White residents force colorful counterparts out of their homes
Chips of all colors were forcibly removed from their home in the UC vending machine last month, replaced by bougie white residents.
One former resident, Do Rita, 48, relayed her eviction in an exclusive interview with The Natrat. “How am I, a $2 bag of chips, expected to compete with these NK59s?”
The situation has caused a mass migration, overcrowding nearby vending machines already in poor conditions. “I’ve never been saltier,” Mr. Peanut confessed, adjusting his monocle. Mr. Peanut lives in the Porter Hall vending machine, where business is slow. “Our turnover rate is one Popcorner per week. And I don’t mean a bag — I mean a single Popcorner chip.”
When asked how it is possible to remove a single chip from the vending machine, Mr. Peanut shook his head and said that Dietrich kids are underappreciated. “The STEM students are out here with their all-nighters and DOD-pipeline, but the Dietrich kids? They’re working smarter.”
With such a low traffic rate around his vending machine, Mr. Peanut is concerned that there isn’t capacity for the migrant confections. He expects that a slot designed for a single candy bar will have to be shared by five. “And don’t get me started on the fact that we live in a food desert,” he said, so irate that his monocle shot clean off his eye. “I can’t afford another one of those! This housing crisis is becoming a health crisis.”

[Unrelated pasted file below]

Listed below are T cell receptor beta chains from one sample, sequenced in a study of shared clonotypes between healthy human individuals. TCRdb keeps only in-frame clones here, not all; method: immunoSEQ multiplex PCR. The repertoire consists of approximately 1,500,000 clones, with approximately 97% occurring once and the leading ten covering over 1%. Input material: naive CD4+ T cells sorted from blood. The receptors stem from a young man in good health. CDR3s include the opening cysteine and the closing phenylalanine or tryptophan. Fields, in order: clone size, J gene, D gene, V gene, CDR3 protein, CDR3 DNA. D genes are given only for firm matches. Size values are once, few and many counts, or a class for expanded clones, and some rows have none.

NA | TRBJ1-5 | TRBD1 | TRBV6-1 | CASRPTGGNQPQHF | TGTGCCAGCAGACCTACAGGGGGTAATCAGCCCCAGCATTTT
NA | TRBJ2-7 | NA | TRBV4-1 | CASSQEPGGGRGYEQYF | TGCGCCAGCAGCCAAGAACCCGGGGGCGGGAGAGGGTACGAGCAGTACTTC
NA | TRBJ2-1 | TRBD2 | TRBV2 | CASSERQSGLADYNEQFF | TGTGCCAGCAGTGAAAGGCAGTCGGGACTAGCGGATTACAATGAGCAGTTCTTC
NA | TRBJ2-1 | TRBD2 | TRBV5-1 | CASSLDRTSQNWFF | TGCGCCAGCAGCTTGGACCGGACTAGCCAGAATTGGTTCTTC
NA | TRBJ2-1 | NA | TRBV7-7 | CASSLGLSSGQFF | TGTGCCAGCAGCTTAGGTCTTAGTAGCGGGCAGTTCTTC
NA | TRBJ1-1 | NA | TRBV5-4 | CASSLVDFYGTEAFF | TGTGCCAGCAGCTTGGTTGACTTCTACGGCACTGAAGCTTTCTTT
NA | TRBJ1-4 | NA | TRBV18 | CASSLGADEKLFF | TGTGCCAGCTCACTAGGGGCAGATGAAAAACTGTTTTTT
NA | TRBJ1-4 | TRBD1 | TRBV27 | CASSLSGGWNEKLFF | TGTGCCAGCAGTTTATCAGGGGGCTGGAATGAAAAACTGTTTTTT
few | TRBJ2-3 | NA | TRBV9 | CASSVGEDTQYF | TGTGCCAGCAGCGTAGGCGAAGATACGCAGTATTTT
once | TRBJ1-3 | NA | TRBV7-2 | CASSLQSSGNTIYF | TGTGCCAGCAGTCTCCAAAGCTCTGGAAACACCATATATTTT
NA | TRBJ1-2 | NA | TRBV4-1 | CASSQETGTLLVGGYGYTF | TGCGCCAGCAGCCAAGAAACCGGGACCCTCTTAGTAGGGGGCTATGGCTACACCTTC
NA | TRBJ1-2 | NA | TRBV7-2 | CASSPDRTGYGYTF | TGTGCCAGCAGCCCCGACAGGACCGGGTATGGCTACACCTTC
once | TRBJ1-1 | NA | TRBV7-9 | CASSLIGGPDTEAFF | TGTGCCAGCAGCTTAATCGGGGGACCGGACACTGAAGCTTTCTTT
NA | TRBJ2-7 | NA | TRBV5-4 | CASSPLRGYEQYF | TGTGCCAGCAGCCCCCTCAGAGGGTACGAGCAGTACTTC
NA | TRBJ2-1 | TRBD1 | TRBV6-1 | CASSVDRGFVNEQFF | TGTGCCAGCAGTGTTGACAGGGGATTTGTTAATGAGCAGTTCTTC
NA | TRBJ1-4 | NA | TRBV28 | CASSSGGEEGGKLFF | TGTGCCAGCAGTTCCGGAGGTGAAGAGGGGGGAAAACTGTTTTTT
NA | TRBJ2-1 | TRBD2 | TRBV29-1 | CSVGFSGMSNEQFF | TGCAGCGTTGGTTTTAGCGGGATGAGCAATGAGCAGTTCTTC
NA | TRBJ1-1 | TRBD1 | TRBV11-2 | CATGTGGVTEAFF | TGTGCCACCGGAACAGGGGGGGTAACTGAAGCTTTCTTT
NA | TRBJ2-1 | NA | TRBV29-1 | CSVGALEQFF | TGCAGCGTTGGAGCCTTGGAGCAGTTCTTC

Frito Lay-Z Boy, who reclined in 1927 and hasn’t gotten up since, reaffirmed this sentiment. “I have underlying medical conditions,” he said, listing chronic sleeping, acute morality deficit, and lack of heart in the work. “I physically can’t get up. They can pop my bag and feed my empty corpse to a baby turtle before they get me to move.”
The NK59s, packaged in ivory boxes, don’t see the problem. “We save lives. We stopped an entire pandem—”
“Not this white savior shit again,” Mr. Peanut shouted from across campus, driving his cane through the vending machine’s glass pane.
“I’ve heard about the pushback from former residents,” admitted Fullicov Erd, “but I’m awoke. I would never force someone out of their home.”
Upon hearing this, Mr. Peanut congealed into JIF.
In an effort to better distribute the concentration of migrants, Carnegie Mellon Housing opened some dorms to migrants. Eighty percent politely declined. The remaining 20 percent joined Mr. Peanut.
University leadership declined to comment.